Swatch Sistem51 Irony Singapore Price & ReviewWritten by Alvin Wong
Time to ditch those Daniel Wellingtons, people!
SO YOU WANT A MECHANICAL WATCH? And don’t want to have to live on instant noodles for months ahead? Here’s a tip: Swatch’s Sistem51. Launched two years ago, the original collection had customers clamouring for a piece of the action. Why? At S$209 a pop, it is certainly one of the most affordable Swiss-made mechanical watches around.
IN FACT, SOME DIDN’T EVEN CARE THAT IT WAS REVOLUTIONARY. But not that you shouldn’t. Here is the amazing horological value you get for S$209. An automatic timepiece that is truly innovative. The movement comprises just 51 parts and offers 90 hours of power reserve. Those stats just about trump any other ‘normal’ automatic watch available today.
THIS YEAR, THE SISTEM GETS AN UPGRADE. The original models were colourful and clad in plastic. Which was great but perhaps a tad too casual if you were looking for something dressier or with a little more gravitas. Hence the Sistem51 Irony - there are seven new models and most of them are decidedly dressier. This is courtesy of new stainless steel cases – Iron-y, get it? – some paired with leather straps and others with bracelets.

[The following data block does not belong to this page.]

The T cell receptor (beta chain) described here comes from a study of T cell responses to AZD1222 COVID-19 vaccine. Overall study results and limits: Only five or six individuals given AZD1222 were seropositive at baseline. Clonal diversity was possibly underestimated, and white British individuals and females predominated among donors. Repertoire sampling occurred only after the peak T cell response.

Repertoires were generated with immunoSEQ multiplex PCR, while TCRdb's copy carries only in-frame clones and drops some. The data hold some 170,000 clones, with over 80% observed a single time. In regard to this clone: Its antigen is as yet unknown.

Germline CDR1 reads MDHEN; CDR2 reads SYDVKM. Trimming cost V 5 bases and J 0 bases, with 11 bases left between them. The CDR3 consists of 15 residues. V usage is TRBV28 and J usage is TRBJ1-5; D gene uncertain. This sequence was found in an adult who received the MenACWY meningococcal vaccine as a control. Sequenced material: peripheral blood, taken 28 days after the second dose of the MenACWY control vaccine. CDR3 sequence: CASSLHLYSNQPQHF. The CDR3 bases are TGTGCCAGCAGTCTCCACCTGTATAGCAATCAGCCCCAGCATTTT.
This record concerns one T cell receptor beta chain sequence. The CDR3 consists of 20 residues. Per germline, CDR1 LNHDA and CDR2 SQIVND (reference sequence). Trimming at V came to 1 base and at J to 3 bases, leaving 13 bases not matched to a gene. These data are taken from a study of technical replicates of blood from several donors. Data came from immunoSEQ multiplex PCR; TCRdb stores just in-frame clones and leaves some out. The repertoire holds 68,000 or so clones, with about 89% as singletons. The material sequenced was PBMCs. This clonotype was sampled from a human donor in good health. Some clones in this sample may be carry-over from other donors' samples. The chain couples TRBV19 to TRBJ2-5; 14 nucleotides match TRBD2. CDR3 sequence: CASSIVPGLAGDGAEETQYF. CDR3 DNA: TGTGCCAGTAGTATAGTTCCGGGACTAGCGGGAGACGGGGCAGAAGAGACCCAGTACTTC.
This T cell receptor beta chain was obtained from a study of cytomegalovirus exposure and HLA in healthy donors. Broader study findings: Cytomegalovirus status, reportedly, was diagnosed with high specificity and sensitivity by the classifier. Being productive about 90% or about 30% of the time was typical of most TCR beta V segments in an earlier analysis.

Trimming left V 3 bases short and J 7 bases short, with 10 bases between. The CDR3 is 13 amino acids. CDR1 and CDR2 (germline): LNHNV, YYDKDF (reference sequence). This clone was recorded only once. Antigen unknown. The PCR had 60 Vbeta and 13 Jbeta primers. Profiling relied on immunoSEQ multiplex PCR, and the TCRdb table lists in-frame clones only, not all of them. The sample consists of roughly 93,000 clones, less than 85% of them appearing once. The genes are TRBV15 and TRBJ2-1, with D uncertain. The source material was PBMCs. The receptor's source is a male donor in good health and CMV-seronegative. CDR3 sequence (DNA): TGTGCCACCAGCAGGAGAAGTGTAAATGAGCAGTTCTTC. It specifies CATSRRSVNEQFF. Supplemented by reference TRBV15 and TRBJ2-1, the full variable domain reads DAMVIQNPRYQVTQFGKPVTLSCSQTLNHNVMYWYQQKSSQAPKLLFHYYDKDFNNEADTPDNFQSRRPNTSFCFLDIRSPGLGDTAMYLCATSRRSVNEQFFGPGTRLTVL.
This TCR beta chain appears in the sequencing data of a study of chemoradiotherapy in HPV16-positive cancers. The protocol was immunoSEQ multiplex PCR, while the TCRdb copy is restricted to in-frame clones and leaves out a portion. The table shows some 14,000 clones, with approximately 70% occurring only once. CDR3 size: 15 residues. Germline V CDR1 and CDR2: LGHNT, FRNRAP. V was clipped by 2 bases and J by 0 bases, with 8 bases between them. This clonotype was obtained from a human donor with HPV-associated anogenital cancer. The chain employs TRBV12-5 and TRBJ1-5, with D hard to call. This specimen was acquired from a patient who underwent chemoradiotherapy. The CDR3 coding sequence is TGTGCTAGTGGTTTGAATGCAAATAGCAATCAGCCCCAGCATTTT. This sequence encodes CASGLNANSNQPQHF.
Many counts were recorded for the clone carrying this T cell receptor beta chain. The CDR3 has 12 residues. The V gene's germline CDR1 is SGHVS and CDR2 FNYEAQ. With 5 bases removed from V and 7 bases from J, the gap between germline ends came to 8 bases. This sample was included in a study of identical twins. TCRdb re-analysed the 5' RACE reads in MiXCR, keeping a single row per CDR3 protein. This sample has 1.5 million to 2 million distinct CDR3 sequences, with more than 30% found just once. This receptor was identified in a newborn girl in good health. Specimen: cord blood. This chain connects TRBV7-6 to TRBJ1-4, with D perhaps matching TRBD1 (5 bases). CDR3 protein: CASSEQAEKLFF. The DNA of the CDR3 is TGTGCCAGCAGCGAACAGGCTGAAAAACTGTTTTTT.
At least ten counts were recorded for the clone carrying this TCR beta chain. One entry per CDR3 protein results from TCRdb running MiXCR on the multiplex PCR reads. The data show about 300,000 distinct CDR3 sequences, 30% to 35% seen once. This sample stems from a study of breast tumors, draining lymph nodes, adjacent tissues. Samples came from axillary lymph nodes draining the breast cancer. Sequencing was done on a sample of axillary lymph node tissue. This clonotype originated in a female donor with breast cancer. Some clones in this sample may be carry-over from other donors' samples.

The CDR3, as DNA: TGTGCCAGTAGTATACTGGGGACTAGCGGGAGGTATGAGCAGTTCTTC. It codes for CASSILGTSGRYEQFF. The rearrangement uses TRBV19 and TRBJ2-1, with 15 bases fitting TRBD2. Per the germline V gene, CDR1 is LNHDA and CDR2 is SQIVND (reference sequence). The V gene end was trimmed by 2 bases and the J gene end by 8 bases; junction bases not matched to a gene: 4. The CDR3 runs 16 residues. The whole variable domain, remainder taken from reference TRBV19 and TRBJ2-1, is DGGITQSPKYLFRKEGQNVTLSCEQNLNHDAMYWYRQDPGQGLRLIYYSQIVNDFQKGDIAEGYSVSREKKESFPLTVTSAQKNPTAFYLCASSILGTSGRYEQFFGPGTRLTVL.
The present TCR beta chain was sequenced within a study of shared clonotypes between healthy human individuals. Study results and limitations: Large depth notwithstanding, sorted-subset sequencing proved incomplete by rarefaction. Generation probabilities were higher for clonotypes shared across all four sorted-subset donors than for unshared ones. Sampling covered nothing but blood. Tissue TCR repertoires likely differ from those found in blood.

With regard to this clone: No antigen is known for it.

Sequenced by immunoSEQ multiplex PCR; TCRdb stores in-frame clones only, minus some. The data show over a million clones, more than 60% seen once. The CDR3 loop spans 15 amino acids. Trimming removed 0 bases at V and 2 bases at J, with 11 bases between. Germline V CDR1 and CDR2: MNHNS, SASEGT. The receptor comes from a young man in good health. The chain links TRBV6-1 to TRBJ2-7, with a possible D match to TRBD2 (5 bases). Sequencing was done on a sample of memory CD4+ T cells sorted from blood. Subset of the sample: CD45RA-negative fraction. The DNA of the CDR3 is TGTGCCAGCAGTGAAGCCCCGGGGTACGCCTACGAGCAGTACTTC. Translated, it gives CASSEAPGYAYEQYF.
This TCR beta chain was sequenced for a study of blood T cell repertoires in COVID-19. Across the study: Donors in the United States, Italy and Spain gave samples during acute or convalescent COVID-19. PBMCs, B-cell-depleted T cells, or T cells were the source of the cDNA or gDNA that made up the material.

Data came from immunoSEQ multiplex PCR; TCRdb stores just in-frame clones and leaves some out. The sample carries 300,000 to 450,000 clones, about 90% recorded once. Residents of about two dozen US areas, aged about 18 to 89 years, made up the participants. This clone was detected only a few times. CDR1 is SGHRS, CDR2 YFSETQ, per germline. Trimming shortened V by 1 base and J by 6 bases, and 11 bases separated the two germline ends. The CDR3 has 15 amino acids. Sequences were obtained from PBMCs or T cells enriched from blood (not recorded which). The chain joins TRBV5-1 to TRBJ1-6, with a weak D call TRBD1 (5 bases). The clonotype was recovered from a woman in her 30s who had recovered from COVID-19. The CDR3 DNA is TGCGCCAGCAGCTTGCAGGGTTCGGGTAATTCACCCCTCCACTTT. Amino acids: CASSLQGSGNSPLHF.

SO WHICH SHOULD YOU GET? The fanciest of the lot is the bi-metallic Sistem Tux. For office-appropriate styles, one can check out the Sistem Boreal, Sistem Earth, Sistem Fly and Sistem Soul. The model that is closest in terms of aesthetic to the first Sistem51 models would be the Sistem Arrow, a pilot’s watch-style creation with rubber strap.
AND, AHEM, THE PRICE? They do cost a little more. S$279 for models with leather straps and S$310 for those with steel bracelets. There is even a ladies’ model called Sistem Stalac (below) with crystal stones on the bezel, priced at S$330. We think it is all par for the course, given the upgrade of case material. Even then, the increase feels manageable.
|Sun-brushed and painted|
|Leather strap or stainless steel bracelet|
|Hours, minutes, seconds, date|
Alvin promises not to be a douche when talking about watches. He may have scoured the Basel and Geneva watch fairs for the past 15 years, and played an instrumental role to the growth of Singapore's pioneering horological and men's lifestyle publications, but the intrepid scribe seeks to learn something new with each story he writes.
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